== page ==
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AnimalID

Name

5517

Bowheadwhale

LocationName:

Arctic Ocean

Origin:

Zoo Tycoon Complete

PurchaseCost:

$5,000

RequiresResearch:

No

IsClimber:

No

IsJumper:

No

 

General Information

Building an Exhibit

The Life Cycle

Who do they like to live with and eat?

 

Description:

The bowhead whale has a shovel shaped lower jaw that extends past and cups its narrow snout. It is this gigantic scooping mouth that gives the bowhead whale its name and its unique appearance. The bowhead whale gets its scientific name, Balaena mysticetus (moustached whale) from its enormous baleen, the largest of all baleen whales.The bowhead whale can grow up to sixty feet long and weigh as much as one hundred tons. Its triangular head and characteristic jaw account for over one third of its overall body length. The baleen plates behind the jaw can be fifteen feet long and contain three hundred and sixty plates. The bowhead whale is black in color, with a white chin. There is no dorsal fin on its long, round body.

Bowhead whales are fairly slow swimmers, averaging about four miles per hour. They do not dive very deep, and typically only remain below the water surface for five to ten minutes. However, they have been known to remain submerged for up to forty minutes. When the bowhead whale does surface to breathe, it creates a distinctive V-shaped waterspout.

Bowhead whales inhabit the frigid water of the Arctic. They migrate northwards in the spring to feed, and are forced southwards as the ice cover forms in the winter. The bowhead whale has the unique ability to break breathing holes in ice up to one foot thick, using its powerful back. Beluga whales are often known to follow bowheads during the winter, using the breathing holes left behind by their much larger cousins. When the ice thickens too quickly, bowhead whales can become trapped, and may starve or suffocate before they can escape.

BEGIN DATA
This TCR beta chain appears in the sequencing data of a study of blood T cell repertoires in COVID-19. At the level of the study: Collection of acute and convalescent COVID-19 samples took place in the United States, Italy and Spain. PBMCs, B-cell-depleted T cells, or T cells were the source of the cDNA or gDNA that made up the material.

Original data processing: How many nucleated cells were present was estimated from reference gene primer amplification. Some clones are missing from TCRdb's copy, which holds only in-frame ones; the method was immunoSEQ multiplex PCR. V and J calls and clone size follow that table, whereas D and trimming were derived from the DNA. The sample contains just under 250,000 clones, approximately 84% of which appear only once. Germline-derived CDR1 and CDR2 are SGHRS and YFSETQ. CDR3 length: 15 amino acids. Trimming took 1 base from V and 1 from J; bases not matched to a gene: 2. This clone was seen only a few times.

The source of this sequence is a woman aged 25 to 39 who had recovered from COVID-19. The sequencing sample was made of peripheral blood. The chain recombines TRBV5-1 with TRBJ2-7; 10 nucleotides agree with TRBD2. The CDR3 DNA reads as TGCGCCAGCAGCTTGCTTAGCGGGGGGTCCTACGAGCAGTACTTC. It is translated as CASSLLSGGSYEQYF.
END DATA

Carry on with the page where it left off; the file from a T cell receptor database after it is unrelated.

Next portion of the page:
Bowhead whales, like many other large whales, are filter feeders. They use their giant baleen plates to collect plankton from the water. These whales consume 4000 pounds of plankton each day during the short Arctic summer. They feed almost constantly, skimming the surface, or creating mud boils as they filter along the bottom in shallow waters. During the long winter, the bowhead whale feeds much less frequently, living mainly off its fat reserves.

Bowhead whales have not been well observed by scientists, so very little is known about their social behavior. These whales generally prefer to live alone, but are sometimes seen in small groups of up to six animals. They do vocalize, making sounds similar to groans, moans, grunts, and pops. It is not known for certain if these sounds enable the animals to communicate. Young bowhead whales are born about thirteen feet long, in the spring or summer, and remain with their mothers for about a year.

The only natural predator of the bowhead whale is the killer whale. But bowheads face a far larger threat than the occasional killer whale attack. Ever since their discovery, bowhead whales have been hunted by humans for their baleen, oil, and meat. Once bowhead whales could be found in the tens of thousands throughout the waters surrounding the North Pole. Now only five thousand bowheads remain, mostly found migrating between the Bering and Siberian Seas. Today bowhead whales are a protected species, and can only be hunted by Eskimos and other Native Americans.

Attractiveness Adult:

Attractiveness Young:

Initial Happiness:

Habitat Preference:

75
100
70
85

Captivity:

Crowd:

CrowdHappiness Change:

ClimbsCliffs:

15
20
-5
No

 

General Information

Building an Exhibit

The Life Cycle

Who do they like to live with and eat?

 

To build a good animal exhibit you need to ask a few questions: (click them for the answers)

Which tank wall is suitable for this animal?     Remember that all tanks need a tank filter!